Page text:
During my junior year of college, I took a seminar on Impressionist art led by a visiting Monet scholar who was intensely passionate, offering insight into every brush stroke.
Impressionists were true observers, he said, the type of artists who could look in a puddle after it rained and find beauty in the mud and the worm that crawled to dry land.
Impressionists were all about the details.
Consider the fruit in Cezanne’s famous still life paintings. If you look closely, you’ll see the tension. Thick, feathered brushstrokes create a cradle for the apples, without which they would roll to the floor.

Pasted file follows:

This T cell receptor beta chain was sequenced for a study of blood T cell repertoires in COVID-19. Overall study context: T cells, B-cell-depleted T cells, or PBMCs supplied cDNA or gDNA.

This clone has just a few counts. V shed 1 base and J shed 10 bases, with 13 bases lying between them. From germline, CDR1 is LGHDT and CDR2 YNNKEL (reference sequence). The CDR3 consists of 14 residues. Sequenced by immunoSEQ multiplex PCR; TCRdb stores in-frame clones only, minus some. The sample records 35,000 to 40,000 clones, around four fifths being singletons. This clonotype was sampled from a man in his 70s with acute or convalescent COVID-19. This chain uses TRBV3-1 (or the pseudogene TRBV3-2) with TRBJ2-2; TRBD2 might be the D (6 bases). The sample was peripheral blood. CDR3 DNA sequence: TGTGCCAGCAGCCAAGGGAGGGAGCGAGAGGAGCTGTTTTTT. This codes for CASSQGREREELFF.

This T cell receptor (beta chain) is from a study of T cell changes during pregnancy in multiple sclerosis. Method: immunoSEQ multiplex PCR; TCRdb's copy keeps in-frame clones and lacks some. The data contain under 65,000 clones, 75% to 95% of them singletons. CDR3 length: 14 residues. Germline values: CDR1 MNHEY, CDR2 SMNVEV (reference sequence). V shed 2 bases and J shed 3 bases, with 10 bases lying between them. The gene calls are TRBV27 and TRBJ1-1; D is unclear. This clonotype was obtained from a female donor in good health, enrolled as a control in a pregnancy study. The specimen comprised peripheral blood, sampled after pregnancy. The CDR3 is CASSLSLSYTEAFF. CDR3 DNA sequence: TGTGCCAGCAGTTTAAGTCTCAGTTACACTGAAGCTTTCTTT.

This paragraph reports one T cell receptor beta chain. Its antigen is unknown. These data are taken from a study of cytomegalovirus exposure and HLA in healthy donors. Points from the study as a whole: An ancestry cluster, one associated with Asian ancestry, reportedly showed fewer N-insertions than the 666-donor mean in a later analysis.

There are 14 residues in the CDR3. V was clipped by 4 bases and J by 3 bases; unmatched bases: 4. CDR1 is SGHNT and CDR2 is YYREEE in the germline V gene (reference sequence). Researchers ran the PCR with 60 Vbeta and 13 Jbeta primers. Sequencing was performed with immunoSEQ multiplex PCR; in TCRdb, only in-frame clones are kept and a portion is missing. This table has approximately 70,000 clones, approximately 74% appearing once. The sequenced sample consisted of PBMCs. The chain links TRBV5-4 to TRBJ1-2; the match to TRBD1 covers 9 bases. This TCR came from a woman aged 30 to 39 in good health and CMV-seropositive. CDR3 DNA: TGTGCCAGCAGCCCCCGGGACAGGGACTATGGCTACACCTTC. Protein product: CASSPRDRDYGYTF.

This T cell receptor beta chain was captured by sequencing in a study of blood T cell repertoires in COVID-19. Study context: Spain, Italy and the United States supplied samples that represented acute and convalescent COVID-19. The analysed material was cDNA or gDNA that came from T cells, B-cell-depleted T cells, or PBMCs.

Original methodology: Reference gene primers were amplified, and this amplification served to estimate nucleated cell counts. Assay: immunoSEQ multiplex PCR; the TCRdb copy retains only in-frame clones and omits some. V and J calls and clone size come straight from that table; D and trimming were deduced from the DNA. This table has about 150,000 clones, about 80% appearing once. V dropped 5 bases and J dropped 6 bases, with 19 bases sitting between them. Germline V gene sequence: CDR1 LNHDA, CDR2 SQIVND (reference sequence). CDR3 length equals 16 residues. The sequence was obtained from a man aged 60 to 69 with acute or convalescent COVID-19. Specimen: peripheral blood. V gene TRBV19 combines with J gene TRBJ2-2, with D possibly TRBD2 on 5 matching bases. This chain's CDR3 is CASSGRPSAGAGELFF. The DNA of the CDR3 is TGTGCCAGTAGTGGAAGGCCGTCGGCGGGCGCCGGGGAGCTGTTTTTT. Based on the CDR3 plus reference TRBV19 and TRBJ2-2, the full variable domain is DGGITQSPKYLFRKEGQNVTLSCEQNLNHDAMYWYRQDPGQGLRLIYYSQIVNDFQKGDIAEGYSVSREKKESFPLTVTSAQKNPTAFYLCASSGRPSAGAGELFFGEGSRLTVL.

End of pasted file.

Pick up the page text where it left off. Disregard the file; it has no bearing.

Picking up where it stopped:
We can come unnerved at any moment, always hanging somewhere between hope and fear, or love and sorrow.Read More